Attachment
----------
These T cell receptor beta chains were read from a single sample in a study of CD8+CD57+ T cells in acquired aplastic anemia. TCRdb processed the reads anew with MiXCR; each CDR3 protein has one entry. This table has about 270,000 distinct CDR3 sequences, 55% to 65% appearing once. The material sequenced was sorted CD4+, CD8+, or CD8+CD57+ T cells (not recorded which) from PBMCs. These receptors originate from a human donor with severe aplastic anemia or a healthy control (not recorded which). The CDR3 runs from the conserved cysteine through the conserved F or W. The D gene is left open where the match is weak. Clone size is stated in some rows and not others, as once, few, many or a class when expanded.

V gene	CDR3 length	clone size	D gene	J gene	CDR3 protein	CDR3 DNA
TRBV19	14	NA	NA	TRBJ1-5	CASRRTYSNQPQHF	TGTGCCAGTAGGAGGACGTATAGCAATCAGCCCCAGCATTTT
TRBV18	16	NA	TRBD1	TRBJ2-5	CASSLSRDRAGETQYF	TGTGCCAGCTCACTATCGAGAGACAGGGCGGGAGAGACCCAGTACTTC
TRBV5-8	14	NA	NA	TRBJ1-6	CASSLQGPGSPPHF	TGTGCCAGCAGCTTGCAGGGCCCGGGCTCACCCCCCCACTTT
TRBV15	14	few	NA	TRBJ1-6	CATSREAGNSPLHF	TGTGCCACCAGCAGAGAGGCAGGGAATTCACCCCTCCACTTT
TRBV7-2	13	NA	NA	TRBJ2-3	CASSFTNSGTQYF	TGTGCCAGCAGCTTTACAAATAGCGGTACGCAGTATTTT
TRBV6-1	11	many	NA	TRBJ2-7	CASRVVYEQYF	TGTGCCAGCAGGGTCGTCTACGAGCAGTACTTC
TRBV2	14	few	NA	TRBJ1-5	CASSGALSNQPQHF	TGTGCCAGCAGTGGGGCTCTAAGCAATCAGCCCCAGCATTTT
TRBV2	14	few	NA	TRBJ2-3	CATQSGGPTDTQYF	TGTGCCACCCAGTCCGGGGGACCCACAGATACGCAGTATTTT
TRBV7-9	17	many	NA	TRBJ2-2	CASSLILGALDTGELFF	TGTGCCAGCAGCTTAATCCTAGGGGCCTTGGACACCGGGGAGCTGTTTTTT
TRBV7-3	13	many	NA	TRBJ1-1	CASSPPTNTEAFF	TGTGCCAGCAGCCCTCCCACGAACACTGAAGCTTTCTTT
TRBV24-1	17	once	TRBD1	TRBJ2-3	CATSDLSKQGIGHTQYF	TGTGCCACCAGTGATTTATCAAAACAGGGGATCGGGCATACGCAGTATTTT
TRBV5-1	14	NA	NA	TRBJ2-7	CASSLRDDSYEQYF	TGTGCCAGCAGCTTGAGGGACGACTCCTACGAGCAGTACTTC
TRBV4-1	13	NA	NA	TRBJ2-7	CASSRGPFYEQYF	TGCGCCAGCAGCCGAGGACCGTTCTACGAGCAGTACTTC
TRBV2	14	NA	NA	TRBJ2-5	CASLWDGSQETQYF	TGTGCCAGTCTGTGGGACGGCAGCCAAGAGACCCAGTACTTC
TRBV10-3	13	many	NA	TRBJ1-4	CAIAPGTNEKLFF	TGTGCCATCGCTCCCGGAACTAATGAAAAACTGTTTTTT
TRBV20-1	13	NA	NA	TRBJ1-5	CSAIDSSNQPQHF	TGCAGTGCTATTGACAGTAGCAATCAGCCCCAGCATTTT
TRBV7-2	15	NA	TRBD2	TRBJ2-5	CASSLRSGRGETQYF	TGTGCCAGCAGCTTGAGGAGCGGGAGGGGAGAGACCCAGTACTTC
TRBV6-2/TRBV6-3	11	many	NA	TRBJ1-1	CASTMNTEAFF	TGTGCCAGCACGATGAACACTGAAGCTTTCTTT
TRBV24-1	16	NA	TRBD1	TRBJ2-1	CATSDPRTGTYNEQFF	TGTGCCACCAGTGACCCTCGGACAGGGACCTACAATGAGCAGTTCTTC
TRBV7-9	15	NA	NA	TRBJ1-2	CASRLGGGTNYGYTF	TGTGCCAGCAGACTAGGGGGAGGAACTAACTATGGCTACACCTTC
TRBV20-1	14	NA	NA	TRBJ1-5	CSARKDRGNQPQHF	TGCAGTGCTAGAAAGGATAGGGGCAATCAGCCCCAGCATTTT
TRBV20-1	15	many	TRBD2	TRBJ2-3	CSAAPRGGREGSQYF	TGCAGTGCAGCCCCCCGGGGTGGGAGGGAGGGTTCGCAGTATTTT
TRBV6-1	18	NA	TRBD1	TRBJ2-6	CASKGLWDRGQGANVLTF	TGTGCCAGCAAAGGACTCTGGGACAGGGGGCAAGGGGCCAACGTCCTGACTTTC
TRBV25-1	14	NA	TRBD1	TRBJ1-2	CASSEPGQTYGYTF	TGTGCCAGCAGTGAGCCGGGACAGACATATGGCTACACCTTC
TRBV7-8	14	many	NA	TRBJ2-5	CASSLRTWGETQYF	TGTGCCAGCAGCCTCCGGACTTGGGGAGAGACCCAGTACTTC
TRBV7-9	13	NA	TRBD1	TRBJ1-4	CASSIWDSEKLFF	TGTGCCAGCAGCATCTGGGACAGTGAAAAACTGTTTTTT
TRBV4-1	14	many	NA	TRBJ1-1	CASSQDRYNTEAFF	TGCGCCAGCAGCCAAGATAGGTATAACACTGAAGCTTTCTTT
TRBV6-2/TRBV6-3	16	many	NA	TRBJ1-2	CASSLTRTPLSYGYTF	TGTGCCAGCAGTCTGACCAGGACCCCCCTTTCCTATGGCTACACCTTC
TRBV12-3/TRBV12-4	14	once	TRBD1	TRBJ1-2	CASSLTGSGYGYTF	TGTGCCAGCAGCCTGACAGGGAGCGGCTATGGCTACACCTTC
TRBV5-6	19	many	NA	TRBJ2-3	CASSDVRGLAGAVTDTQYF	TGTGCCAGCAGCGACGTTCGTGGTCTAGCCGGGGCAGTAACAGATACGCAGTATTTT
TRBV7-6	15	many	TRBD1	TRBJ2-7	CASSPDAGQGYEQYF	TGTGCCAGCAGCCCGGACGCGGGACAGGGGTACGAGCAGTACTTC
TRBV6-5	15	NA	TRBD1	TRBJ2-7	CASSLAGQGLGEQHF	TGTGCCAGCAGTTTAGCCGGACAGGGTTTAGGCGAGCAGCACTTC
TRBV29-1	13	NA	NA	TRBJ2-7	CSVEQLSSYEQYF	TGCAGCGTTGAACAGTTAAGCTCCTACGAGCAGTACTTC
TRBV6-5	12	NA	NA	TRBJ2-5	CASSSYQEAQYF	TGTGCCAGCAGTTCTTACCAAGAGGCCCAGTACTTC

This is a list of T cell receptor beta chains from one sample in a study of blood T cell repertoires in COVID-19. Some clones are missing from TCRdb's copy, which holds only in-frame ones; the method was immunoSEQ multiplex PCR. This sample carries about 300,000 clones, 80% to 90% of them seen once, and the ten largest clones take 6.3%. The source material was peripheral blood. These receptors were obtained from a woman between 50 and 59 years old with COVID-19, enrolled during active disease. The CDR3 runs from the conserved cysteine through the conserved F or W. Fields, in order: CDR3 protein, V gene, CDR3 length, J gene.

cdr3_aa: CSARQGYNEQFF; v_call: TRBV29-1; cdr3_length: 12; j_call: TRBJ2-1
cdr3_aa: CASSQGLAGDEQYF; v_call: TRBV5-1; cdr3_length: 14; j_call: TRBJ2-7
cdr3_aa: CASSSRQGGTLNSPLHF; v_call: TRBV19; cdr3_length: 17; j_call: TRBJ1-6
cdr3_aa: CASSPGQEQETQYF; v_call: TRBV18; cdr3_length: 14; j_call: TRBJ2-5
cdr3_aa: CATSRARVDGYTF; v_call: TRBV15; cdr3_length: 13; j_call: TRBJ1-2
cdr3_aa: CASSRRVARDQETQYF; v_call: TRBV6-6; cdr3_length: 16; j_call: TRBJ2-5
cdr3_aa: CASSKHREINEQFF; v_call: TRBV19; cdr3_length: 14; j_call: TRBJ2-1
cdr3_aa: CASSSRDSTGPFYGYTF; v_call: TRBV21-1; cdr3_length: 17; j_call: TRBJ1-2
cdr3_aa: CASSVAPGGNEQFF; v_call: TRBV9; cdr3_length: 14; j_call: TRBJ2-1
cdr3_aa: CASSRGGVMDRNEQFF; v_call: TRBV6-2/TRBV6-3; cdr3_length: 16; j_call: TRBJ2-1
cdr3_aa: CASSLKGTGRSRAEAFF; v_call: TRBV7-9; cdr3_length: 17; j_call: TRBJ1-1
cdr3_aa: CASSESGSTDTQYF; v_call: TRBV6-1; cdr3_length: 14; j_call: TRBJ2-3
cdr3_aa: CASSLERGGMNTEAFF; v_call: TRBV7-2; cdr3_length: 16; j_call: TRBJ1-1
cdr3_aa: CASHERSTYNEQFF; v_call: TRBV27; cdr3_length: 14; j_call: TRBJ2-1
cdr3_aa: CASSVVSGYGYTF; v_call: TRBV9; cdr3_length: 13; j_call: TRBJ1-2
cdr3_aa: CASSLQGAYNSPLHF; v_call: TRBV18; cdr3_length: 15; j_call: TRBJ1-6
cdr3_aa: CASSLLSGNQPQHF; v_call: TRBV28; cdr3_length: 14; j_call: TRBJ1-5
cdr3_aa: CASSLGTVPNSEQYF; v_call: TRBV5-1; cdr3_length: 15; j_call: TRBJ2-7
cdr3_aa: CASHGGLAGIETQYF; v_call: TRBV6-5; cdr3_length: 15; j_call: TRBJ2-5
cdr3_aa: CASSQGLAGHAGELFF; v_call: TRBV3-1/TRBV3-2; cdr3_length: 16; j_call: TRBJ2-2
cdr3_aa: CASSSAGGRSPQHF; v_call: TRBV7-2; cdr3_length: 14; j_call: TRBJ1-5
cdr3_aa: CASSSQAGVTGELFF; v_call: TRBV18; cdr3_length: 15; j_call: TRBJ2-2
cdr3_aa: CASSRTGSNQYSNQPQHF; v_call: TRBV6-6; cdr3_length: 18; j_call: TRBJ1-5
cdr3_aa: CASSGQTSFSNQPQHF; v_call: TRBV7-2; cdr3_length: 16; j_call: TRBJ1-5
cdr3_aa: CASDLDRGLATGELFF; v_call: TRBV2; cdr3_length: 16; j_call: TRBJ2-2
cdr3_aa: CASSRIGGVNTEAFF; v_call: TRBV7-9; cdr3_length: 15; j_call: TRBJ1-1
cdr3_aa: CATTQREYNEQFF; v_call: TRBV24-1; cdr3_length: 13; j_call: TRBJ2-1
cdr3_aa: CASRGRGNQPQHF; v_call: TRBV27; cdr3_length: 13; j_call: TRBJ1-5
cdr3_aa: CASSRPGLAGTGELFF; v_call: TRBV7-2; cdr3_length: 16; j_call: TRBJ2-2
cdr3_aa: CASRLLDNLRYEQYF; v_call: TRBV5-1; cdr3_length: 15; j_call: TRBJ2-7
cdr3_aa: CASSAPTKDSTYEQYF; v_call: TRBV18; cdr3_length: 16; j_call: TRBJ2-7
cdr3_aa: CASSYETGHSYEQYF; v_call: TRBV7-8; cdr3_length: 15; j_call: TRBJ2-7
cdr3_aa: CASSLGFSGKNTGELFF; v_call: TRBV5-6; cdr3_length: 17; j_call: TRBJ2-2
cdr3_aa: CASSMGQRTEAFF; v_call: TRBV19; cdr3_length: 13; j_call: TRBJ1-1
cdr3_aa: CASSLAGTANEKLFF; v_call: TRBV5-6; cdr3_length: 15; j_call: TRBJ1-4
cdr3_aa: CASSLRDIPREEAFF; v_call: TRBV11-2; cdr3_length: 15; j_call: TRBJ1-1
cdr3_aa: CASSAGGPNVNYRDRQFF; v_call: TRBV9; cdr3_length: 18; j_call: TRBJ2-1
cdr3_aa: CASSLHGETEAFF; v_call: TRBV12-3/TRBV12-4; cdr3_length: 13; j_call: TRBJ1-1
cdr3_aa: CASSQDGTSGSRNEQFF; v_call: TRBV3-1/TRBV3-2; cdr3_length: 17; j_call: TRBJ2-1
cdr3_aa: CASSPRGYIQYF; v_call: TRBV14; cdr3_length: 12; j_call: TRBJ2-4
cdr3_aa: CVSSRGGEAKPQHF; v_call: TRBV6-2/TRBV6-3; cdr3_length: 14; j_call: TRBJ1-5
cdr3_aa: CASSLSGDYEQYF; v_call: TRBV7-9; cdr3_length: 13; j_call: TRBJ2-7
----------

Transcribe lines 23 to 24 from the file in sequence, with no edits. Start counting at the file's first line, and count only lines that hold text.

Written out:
TRBV20-1	14	NA	NA	TRBJ1-5	CSARKDRGNQPQHF	TGCAGTGCTAGAAAGGATAGGGGCAATCAGCCCCAGCATTTT
TRBV20-1	15	many	TRBD2	TRBJ2-3	CSAAPRGGREGSQYF	TGCAGTGCAGCCCCCCGGGGTGGGAGGGAGGGTTCGCAGTATTTT